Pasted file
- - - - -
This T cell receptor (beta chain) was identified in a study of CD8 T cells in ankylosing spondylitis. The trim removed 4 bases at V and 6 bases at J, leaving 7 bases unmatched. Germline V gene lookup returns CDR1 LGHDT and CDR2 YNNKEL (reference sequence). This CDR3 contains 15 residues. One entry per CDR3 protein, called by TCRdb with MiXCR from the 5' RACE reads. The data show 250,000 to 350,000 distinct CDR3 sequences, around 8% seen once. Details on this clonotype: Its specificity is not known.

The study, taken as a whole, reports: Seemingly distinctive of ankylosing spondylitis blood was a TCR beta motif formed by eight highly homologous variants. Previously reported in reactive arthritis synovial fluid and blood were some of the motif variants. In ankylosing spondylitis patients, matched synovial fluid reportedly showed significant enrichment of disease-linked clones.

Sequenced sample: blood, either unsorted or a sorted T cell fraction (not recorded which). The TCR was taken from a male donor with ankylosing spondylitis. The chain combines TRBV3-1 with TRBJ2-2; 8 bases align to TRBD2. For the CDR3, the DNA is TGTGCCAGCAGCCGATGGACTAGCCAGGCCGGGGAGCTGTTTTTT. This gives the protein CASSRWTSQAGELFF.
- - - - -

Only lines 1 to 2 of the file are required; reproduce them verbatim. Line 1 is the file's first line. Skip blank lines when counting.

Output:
This T cell receptor (beta chain) was identified in a study of CD8 T cells in ankylosing spondylitis. The trim removed 4 bases at V and 6 bases at J, leaving 7 bases unmatched. Germline V gene lookup returns CDR1 LGHDT and CDR2 YNNKEL (reference sequence). This CDR3 contains 15 residues. One entry per CDR3 protein, called by TCRdb with MiXCR from the 5' RACE reads. The data show 250,000 to 350,000 distinct CDR3 sequences, around 8% seen once. Details on this clonotype: Its specificity is not known.

The study, taken as a whole, reports: Seemingly distinctive of ankylosing spondylitis blood was a TCR beta motif formed by eight highly homologous variants. Previously reported in reactive arthritis synovial fluid and blood were some of the motif variants. In ankylosing spondylitis patients, matched synovial fluid reportedly showed significant enrichment of disease-linked clones.